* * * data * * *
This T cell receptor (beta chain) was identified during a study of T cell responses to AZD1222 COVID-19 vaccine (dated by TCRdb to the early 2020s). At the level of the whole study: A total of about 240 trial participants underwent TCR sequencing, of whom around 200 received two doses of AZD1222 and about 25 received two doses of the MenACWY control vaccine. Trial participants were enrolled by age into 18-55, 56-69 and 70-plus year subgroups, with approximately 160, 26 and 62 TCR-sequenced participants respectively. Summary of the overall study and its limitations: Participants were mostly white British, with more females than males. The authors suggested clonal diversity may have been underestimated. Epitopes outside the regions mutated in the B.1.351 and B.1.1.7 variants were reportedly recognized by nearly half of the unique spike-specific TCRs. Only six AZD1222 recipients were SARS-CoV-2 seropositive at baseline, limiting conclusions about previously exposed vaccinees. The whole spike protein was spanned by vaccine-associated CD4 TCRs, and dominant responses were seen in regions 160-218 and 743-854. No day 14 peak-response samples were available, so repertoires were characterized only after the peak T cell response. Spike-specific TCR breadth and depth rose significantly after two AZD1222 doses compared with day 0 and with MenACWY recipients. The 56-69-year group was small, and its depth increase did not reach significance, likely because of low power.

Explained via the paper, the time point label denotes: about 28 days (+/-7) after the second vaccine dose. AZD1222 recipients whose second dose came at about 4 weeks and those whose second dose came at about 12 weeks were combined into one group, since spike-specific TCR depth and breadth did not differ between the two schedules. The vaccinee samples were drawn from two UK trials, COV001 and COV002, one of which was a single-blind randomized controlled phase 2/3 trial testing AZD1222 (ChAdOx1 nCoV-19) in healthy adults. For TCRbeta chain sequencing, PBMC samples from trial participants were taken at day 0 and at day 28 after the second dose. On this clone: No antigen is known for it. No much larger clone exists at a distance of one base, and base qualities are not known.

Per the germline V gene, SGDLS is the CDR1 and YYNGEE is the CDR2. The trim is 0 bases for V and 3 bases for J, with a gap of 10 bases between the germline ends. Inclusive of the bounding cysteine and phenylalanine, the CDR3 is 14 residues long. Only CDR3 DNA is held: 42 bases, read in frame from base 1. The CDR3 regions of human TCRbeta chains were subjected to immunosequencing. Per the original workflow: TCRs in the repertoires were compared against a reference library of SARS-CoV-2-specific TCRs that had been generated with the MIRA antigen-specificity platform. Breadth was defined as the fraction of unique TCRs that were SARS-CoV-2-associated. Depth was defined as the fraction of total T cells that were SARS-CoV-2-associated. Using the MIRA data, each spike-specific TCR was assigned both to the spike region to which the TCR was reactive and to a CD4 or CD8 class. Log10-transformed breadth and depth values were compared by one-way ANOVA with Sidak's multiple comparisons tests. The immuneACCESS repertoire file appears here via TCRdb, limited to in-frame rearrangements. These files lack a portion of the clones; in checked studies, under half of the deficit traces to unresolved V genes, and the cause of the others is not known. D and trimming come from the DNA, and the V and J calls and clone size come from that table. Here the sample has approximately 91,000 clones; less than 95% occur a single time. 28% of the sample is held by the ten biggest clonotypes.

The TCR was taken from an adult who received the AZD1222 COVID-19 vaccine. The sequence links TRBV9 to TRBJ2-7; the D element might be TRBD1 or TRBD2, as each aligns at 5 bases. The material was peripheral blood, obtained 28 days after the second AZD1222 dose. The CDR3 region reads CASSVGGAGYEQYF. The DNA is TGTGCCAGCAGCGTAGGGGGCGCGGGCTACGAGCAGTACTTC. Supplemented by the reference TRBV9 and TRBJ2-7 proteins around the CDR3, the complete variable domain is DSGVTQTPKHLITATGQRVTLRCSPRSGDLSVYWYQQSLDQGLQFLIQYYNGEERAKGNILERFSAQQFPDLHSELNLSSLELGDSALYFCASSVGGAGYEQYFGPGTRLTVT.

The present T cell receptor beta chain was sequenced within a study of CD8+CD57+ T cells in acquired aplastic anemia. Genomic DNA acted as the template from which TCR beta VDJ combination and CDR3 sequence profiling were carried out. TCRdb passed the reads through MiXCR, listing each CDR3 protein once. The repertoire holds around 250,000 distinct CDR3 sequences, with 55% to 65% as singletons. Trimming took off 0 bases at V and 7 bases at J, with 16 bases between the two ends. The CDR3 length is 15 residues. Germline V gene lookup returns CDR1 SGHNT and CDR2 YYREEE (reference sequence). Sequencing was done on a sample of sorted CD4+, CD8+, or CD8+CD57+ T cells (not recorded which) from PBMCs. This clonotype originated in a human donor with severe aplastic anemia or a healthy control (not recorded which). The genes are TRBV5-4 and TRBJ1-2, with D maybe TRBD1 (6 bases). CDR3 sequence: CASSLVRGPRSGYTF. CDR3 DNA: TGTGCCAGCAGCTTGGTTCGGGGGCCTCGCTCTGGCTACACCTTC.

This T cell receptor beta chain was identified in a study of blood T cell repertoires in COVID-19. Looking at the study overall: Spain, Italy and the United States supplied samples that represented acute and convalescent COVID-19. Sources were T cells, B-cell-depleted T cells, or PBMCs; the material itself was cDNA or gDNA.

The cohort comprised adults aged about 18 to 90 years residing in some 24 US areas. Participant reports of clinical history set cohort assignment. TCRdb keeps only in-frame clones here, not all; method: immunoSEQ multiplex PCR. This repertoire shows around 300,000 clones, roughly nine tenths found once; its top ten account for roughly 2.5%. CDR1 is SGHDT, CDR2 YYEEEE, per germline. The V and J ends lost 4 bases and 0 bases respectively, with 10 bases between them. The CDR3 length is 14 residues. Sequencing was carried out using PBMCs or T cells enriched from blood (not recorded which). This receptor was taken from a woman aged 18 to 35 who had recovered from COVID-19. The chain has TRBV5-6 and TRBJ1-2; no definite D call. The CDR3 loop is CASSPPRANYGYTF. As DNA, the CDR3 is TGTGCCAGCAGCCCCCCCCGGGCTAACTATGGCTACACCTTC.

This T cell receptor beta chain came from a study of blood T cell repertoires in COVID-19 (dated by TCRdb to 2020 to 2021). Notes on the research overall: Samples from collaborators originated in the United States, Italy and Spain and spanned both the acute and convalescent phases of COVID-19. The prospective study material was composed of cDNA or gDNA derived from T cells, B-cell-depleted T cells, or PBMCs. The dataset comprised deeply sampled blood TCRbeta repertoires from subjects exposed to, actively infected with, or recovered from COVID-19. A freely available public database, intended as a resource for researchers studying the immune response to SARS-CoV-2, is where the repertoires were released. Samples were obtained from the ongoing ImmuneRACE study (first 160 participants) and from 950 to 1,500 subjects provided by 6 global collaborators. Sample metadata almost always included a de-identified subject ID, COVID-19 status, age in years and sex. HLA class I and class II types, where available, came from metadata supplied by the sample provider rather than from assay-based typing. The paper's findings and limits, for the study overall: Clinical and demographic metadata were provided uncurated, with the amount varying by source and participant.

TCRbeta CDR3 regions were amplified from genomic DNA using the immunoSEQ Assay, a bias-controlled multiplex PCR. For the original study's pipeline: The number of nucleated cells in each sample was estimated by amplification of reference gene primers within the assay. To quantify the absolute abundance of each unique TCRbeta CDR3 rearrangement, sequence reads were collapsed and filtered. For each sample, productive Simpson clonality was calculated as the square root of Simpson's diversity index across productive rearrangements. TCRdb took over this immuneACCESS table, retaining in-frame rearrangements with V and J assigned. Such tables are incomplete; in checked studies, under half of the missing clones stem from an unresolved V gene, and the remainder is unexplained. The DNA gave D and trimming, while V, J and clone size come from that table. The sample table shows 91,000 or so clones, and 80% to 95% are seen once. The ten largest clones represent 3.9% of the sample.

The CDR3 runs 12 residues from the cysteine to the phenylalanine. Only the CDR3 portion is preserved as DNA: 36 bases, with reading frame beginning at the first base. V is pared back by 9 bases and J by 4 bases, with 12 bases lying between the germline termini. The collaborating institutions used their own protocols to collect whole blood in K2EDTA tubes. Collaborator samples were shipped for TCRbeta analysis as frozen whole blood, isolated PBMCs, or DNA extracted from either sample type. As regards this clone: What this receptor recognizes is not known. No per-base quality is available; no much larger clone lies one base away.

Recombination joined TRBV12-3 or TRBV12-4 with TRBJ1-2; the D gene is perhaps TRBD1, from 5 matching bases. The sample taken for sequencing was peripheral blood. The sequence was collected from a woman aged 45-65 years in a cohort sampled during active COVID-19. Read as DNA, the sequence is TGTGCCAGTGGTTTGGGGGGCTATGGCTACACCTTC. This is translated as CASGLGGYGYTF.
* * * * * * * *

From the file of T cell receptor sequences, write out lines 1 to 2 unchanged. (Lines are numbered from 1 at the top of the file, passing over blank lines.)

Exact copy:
This T cell receptor (beta chain) was identified during a study of T cell responses to AZD1222 COVID-19 vaccine (dated by TCRdb to the early 2020s). At the level of the whole study: A total of about 240 trial participants underwent TCR sequencing, of whom around 200 received two doses of AZD1222 and about 25 received two doses of the MenACWY control vaccine. Trial participants were enrolled by age into 18-55, 56-69 and 70-plus year subgroups, with approximately 160, 26 and 62 TCR-sequenced participants respectively. Summary of the overall study and its limitations: Participants were mostly white British, with more females than males. The authors suggested clonal diversity may have been underestimated. Epitopes outside the regions mutated in the B.1.351 and B.1.1.7 variants were reportedly recognized by nearly half of the unique spike-specific TCRs. Only six AZD1222 recipients were SARS-CoV-2 seropositive at baseline, limiting conclusions about previously exposed vaccinees. The whole spike protein was spanned by vaccine-associated CD4 TCRs, and dominant responses were seen in regions 160-218 and 743-854. No day 14 peak-response samples were available, so repertoires were characterized only after the peak T cell response. Spike-specific TCR breadth and depth rose significantly after two AZD1222 doses compared with day 0 and with MenACWY recipients. The 56-69-year group was small, and its depth increase did not reach significance, likely because of low power.

Explained via the paper, the time point label denotes: about 28 days (+/-7) after the second vaccine dose. AZD1222 recipients whose second dose came at about 4 weeks and those whose second dose came at about 12 weeks were combined into one group, since spike-specific TCR depth and breadth did not differ between the two schedules. The vaccinee samples were drawn from two UK trials, COV001 and COV002, one of which was a single-blind randomized controlled phase 2/3 trial testing AZD1222 (ChAdOx1 nCoV-19) in healthy adults. For TCRbeta chain sequencing, PBMC samples from trial participants were taken at day 0 and at day 28 after the second dose. On this clone: No antigen is known for it. No much larger clone exists at a distance of one base, and base qualities are not known.